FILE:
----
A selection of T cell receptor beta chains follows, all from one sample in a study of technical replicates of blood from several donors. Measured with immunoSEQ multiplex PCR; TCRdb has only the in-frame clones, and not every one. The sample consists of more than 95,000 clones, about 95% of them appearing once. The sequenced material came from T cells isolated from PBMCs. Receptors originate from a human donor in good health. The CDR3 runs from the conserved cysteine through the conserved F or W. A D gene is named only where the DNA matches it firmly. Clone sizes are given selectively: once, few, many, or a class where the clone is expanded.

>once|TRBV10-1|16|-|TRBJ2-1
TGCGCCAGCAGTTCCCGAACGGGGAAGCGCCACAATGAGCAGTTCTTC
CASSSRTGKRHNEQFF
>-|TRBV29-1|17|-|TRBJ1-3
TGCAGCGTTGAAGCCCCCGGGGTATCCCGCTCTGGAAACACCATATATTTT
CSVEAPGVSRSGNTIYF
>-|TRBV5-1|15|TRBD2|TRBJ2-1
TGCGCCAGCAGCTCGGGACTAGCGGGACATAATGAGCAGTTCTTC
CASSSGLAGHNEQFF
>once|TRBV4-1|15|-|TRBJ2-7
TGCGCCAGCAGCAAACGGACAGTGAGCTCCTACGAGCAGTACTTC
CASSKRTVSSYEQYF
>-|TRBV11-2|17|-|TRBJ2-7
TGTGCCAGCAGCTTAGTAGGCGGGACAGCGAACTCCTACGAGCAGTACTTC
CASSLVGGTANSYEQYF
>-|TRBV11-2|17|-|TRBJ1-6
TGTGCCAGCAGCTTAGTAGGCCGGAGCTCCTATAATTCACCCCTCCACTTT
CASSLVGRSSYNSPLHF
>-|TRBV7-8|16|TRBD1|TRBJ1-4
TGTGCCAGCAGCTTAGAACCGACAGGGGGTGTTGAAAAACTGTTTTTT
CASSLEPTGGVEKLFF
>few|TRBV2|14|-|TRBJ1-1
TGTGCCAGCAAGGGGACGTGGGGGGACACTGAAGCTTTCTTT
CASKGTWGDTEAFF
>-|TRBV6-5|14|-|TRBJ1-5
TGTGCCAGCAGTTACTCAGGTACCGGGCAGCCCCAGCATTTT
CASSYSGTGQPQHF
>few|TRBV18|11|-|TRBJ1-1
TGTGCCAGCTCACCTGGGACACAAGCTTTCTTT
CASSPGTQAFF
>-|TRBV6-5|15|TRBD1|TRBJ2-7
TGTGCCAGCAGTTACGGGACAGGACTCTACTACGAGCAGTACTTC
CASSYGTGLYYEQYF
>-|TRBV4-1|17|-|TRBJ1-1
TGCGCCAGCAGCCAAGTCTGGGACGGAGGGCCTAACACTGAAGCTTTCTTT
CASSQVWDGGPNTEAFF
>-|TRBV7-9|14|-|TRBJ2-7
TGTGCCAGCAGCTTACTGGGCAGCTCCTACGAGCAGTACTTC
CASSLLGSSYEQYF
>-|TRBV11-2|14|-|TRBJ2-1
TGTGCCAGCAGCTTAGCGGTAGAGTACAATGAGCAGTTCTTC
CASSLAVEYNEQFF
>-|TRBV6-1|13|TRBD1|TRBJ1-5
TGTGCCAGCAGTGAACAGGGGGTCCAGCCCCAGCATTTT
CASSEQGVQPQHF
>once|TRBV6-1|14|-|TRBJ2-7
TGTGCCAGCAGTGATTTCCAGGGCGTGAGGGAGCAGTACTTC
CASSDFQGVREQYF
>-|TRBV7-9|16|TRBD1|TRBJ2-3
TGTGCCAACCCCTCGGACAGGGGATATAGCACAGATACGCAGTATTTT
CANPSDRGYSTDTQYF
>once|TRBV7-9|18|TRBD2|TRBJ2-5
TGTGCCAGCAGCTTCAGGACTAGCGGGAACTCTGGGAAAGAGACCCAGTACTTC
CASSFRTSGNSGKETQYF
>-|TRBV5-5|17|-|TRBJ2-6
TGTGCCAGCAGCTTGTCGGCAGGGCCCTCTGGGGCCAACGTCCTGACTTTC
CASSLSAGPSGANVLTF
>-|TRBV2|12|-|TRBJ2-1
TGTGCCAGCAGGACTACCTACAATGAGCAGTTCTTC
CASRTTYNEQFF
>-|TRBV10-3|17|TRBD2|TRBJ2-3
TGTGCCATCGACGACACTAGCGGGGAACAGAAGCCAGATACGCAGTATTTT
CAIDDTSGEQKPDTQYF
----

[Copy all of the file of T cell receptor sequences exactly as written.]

A selection of T cell receptor beta chains follows, all from one sample in a study of technical replicates of blood from several donors. Measured with immunoSEQ multiplex PCR; TCRdb has only the in-frame clones, and not every one. The sample consists of more than 95,000 clones, about 95% of them appearing once. The sequenced material came from T cells isolated from PBMCs. Receptors originate from a human donor in good health. The CDR3 runs from the conserved cysteine through the conserved F or W. A D gene is named only where the DNA matches it firmly. Clone sizes are given selectively: once, few, many, or a class where the clone is expanded.

>once|TRBV10-1|16|-|TRBJ2-1
TGCGCCAGCAGTTCCCGAACGGGGAAGCGCCACAATGAGCAGTTCTTC
CASSSRTGKRHNEQFF
>-|TRBV29-1|17|-|TRBJ1-3
TGCAGCGTTGAAGCCCCCGGGGTATCCCGCTCTGGAAACACCATATATTTT
CSVEAPGVSRSGNTIYF
>-|TRBV5-1|15|TRBD2|TRBJ2-1
TGCGCCAGCAGCTCGGGACTAGCGGGACATAATGAGCAGTTCTTC
CASSSGLAGHNEQFF
>once|TRBV4-1|15|-|TRBJ2-7
TGCGCCAGCAGCAAACGGACAGTGAGCTCCTACGAGCAGTACTTC
CASSKRTVSSYEQYF
>-|TRBV11-2|17|-|TRBJ2-7
TGTGCCAGCAGCTTAGTAGGCGGGACAGCGAACTCCTACGAGCAGTACTTC
CASSLVGGTANSYEQYF
>-|TRBV11-2|17|-|TRBJ1-6
TGTGCCAGCAGCTTAGTAGGCCGGAGCTCCTATAATTCACCCCTCCACTTT
CASSLVGRSSYNSPLHF
>-|TRBV7-8|16|TRBD1|TRBJ1-4
TGTGCCAGCAGCTTAGAACCGACAGGGGGTGTTGAAAAACTGTTTTTT
CASSLEPTGGVEKLFF
>few|TRBV2|14|-|TRBJ1-1
TGTGCCAGCAAGGGGACGTGGGGGGACACTGAAGCTTTCTTT
CASKGTWGDTEAFF
>-|TRBV6-5|14|-|TRBJ1-5
TGTGCCAGCAGTTACTCAGGTACCGGGCAGCCCCAGCATTTT
CASSYSGTGQPQHF
>few|TRBV18|11|-|TRBJ1-1
TGTGCCAGCTCACCTGGGACACAAGCTTTCTTT
CASSPGTQAFF
>-|TRBV6-5|15|TRBD1|TRBJ2-7
TGTGCCAGCAGTTACGGGACAGGACTCTACTACGAGCAGTACTTC
CASSYGTGLYYEQYF
>-|TRBV4-1|17|-|TRBJ1-1
TGCGCCAGCAGCCAAGTCTGGGACGGAGGGCCTAACACTGAAGCTTTCTTT
CASSQVWDGGPNTEAFF
>-|TRBV7-9|14|-|TRBJ2-7
TGTGCCAGCAGCTTACTGGGCAGCTCCTACGAGCAGTACTTC
CASSLLGSSYEQYF
>-|TRBV11-2|14|-|TRBJ2-1
TGTGCCAGCAGCTTAGCGGTAGAGTACAATGAGCAGTTCTTC
CASSLAVEYNEQFF
>-|TRBV6-1|13|TRBD1|TRBJ1-5
TGTGCCAGCAGTGAACAGGGGGTCCAGCCCCAGCATTTT
CASSEQGVQPQHF
>once|TRBV6-1|14|-|TRBJ2-7
TGTGCCAGCAGTGATTTCCAGGGCGTGAGGGAGCAGTACTTC
CASSDFQGVREQYF
>-|TRBV7-9|16|TRBD1|TRBJ2-3
TGTGCCAACCCCTCGGACAGGGGATATAGCACAGATACGCAGTATTTT
CANPSDRGYSTDTQYF
>once|TRBV7-9|18|TRBD2|TRBJ2-5
TGTGCCAGCAGCTTCAGGACTAGCGGGAACTCTGGGAAAGAGACCCAGTACTTC
CASSFRTSGNSGKETQYF
>-|TRBV5-5|17|-|TRBJ2-6
TGTGCCAGCAGCTTGTCGGCAGGGCCCTCTGGGGCCAACGTCCTGACTTTC
CASSLSAGPSGANVLTF
>-|TRBV2|12|-|TRBJ2-1
TGTGCCAGCAGGACTACCTACAATGAGCAGTTCTTC
CASRTTYNEQFF
>-|TRBV10-3|17|TRBD2|TRBJ2-3
TGTGCCATCGACGACACTAGCGGGGAACAGAAGCCAGATACGCAGTATTTT
CAIDDTSGEQKPDTQYF